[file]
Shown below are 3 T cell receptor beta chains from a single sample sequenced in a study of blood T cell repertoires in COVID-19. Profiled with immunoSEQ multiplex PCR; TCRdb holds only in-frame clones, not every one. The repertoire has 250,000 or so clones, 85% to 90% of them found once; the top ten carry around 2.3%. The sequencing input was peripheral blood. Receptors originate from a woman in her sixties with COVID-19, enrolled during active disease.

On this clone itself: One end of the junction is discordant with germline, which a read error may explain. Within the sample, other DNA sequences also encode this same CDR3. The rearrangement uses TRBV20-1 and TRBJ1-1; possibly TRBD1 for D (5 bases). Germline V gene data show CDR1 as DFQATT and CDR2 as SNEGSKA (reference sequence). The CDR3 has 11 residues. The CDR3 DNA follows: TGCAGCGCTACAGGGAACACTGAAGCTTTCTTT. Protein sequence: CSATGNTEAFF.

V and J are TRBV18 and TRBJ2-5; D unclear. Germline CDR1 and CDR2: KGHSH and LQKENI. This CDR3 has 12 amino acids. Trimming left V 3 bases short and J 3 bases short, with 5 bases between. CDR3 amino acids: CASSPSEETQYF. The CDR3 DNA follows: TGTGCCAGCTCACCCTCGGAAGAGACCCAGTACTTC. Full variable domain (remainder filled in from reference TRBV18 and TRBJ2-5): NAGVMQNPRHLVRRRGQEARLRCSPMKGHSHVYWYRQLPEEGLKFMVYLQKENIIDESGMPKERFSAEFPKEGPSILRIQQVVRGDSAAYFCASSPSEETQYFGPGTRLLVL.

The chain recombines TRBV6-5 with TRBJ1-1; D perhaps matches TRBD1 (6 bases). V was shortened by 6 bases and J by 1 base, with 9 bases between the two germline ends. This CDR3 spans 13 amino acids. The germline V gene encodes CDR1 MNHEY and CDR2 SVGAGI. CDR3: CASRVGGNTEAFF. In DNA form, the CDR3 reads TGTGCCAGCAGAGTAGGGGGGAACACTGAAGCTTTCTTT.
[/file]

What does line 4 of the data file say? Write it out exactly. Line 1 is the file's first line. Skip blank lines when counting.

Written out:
The chain recombines TRBV6-5 with TRBJ1-1; D perhaps matches TRBD1 (6 bases). V was shortened by 6 bases and J by 1 base, with 9 bases between the two germline ends. This CDR3 spans 13 amino acids. The germline V gene encodes CDR1 MNHEY and CDR2 SVGAGI. CDR3: CASRVGGNTEAFF. In DNA form, the CDR3 reads TGTGCCAGCAGAGTAGGGGGGAACACTGAAGCTTTCTTT.